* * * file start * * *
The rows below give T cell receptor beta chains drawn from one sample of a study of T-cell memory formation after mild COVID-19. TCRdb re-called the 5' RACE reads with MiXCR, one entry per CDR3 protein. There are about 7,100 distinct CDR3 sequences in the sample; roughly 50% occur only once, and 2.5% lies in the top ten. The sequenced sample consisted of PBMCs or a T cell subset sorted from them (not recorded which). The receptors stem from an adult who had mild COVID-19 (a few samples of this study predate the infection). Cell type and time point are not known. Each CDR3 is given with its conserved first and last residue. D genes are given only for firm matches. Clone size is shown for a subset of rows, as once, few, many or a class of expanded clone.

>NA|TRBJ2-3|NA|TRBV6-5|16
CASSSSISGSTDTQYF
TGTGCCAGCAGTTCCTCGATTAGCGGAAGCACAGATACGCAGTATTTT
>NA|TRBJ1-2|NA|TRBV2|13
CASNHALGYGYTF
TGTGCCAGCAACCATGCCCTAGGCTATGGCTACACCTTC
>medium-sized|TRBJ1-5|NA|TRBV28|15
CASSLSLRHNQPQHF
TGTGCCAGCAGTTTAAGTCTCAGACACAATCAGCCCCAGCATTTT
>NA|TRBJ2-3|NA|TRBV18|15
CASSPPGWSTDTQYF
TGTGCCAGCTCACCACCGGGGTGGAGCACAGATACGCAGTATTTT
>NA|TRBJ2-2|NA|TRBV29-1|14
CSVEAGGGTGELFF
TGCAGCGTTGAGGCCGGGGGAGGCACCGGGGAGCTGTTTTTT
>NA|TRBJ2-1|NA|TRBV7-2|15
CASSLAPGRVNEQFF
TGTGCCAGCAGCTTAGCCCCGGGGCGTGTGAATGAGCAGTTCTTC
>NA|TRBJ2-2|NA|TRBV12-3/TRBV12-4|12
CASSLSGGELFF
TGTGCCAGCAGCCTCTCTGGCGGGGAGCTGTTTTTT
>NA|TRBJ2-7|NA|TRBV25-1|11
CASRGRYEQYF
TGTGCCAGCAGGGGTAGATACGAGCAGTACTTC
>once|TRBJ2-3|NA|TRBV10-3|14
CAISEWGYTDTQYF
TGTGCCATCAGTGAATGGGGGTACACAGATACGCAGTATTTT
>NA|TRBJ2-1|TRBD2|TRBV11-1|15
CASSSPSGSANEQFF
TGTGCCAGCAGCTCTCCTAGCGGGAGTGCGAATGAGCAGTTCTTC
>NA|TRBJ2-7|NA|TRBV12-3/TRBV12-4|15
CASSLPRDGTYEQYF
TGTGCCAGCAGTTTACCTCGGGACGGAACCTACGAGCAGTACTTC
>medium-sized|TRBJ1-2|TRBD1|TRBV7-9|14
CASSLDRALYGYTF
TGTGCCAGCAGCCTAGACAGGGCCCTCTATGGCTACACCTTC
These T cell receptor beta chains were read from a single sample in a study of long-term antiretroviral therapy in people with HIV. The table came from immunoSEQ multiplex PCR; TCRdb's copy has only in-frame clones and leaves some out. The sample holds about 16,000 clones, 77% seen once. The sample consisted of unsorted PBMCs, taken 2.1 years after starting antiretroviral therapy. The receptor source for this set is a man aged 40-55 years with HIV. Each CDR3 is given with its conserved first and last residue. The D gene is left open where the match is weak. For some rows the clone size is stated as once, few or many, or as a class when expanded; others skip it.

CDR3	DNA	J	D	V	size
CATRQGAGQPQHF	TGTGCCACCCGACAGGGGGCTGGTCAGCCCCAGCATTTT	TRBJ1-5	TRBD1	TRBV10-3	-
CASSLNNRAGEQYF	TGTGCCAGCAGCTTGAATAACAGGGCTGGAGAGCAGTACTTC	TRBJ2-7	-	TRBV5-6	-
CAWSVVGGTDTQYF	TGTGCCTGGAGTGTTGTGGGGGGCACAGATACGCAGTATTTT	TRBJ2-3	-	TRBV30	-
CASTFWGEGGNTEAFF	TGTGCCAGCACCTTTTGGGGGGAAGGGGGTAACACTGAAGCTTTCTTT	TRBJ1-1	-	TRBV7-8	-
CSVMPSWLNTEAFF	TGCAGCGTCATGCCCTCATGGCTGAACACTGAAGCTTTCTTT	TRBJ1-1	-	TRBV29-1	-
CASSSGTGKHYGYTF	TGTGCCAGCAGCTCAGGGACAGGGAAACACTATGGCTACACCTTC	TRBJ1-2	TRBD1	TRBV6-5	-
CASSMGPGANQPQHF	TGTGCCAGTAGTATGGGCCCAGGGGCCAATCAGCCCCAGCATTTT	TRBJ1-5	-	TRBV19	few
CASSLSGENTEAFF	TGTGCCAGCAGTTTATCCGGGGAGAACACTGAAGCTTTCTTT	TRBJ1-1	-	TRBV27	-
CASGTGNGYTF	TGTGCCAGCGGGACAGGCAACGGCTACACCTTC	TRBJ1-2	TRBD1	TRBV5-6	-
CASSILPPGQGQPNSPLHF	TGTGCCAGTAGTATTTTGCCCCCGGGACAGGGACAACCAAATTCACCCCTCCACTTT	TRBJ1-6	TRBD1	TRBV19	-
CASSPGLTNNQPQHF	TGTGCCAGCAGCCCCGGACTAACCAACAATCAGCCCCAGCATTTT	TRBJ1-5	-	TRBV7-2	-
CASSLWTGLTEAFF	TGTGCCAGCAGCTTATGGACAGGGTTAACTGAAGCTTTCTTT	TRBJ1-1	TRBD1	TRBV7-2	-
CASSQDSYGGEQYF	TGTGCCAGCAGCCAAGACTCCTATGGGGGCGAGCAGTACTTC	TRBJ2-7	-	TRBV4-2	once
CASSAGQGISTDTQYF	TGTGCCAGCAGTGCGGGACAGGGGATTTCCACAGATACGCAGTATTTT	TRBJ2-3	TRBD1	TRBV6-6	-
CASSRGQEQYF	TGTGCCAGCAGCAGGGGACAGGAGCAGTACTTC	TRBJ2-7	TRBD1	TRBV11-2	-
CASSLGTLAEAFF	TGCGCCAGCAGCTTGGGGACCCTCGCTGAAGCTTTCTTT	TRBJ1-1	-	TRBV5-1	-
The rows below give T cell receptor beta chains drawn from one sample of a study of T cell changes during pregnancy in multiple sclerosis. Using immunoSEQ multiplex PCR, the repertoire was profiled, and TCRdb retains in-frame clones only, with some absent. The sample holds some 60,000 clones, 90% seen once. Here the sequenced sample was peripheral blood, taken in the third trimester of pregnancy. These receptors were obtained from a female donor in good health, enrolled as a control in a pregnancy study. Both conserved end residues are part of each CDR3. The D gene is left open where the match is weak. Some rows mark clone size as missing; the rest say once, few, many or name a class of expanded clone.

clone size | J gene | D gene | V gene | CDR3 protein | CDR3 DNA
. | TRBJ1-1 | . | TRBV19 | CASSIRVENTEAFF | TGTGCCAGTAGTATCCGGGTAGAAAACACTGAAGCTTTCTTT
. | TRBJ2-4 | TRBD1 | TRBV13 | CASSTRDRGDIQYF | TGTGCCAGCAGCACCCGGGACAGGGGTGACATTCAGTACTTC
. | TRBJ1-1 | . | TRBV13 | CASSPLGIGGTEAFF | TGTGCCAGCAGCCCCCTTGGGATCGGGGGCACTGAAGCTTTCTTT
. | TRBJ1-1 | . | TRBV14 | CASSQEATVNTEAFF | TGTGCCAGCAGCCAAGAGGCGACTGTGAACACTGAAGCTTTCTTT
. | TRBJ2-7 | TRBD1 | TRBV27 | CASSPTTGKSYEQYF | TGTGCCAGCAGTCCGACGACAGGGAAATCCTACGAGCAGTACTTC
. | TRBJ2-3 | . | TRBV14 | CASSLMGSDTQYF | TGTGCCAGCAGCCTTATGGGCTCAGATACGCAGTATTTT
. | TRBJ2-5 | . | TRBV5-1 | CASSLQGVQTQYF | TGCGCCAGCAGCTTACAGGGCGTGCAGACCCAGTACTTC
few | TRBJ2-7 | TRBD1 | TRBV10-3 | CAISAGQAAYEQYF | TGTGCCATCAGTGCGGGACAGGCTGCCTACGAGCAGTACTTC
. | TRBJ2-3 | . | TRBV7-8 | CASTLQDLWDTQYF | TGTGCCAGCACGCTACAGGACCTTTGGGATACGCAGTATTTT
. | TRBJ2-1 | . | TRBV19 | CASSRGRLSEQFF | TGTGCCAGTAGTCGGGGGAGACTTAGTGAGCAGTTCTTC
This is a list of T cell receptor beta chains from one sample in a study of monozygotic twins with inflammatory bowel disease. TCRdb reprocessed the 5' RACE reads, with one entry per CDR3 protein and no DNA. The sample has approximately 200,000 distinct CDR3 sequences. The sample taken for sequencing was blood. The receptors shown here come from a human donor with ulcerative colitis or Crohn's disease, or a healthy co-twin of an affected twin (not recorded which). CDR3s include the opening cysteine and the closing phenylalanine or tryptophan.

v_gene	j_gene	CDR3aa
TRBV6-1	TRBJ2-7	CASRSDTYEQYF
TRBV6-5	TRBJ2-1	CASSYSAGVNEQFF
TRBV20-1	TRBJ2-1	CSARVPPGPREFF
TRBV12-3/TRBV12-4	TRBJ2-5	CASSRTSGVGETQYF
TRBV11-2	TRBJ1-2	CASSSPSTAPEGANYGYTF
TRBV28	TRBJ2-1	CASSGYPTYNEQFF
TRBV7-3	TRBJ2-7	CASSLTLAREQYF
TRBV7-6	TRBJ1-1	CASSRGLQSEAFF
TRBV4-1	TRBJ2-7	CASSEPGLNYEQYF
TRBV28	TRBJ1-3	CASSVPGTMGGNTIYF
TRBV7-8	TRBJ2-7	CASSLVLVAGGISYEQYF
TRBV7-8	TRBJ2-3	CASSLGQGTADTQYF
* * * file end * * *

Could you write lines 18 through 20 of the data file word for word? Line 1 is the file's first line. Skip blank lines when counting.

CASSLAPGRVNEQFF
TGTGCCAGCAGCTTAGCCCCGGGGCGTGTGAATGAGCAGTTCTTC
>NA|TRBJ2-2|NA|TRBV12-3/TRBV12-4|12